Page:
Breathtaking Drone Footage Captures Thousands Of Migrating Turtles

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  • Post last modified:February 27, 2024
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Amazing drone footage shows thousands of turtles migrating.

Ever see 64,000 turtles on their way to or from somewhere else all at once? Now is your chance to shine.

Off the coast of Raine Island, a 32-hectare vegetated coral cay off the coast of northeastern Australia, the world’s biggest green turtle rookery has been found. It is home to about 64,000 endangered green turtles.

The beautiful drone footage was taken in 2019 as part of the Raine Island Recovery Project, which aims to save the coral cay that is all by itself. The number of green turtle (Chelonia mydas) nesting in the area has been going down because of ecosystem loss and overfishing. The IUCN Red List now calls these turtles endangered.

Scientists on the island are working hard to protect the more than 60,000 female green turtles that come to lay their eggs here every year in one of the “biggest animal migrations” in the world. They are repairing nesting grounds and putting up fencing.

According to Anna Marsden, managing director of the Great Barrier Reef Foundation, these amazing drone photos are helping to record the largest turtle numbers seen since the project began on Raine Island.

Since 1984, scientists have painted hundreds of green turtles and then visually counted each one to get an idea of how many there are on Raine Island. This is a hard and time-consuming process.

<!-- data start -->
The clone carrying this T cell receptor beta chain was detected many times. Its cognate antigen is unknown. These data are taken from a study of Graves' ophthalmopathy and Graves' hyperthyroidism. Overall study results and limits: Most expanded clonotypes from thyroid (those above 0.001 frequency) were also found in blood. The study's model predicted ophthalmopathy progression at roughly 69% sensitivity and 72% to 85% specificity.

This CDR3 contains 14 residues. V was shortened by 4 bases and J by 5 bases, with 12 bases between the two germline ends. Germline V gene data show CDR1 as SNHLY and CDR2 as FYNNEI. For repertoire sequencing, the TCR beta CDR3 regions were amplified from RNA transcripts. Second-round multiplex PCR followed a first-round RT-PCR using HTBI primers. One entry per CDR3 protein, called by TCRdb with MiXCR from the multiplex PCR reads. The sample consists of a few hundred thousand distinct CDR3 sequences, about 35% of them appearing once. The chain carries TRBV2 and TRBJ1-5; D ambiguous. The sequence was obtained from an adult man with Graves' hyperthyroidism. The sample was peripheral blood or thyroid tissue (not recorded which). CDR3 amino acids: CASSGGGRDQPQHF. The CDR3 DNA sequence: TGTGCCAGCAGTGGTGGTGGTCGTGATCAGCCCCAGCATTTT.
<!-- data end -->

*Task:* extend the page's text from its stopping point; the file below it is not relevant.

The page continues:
“When green turtles were breeding on the beach in the past, a white stripe was painted along their shells as a way to count the number of turtles.” Dr. Andrew Dunstan, a spokesman for the Queensland Department of Environment and Science, says the paint is safe and will wash off in a few days. “Next, we counted painted and unpainted turtles from a small boat. However, people are much more likely to look at a painted turtle than an unpainted turtle, which led to inaccurate counts.”

Here is a link to another great movie that shows how the counting method works.

The researchers say that observers on the surface “consistently reported larger proportions of marked turtles” than those using either the drone or the underwater method. This led to higher population estimates that may have skewed conservation efforts.

This is no longer the case, though. On the Great Barrier Reef, where science and technology meet, the Raine Island Recovery Project has already seen a 100% increase in the number of hatchlings.

Here is a link to another amazing video of turtles building nests.

A stone signal built in 1844 is the oldest European building in tropical Australia and can only be seen by people who are on Raine Island. It is an important environmental symbol that is not open to the public. Let’s hope that things stay this way.

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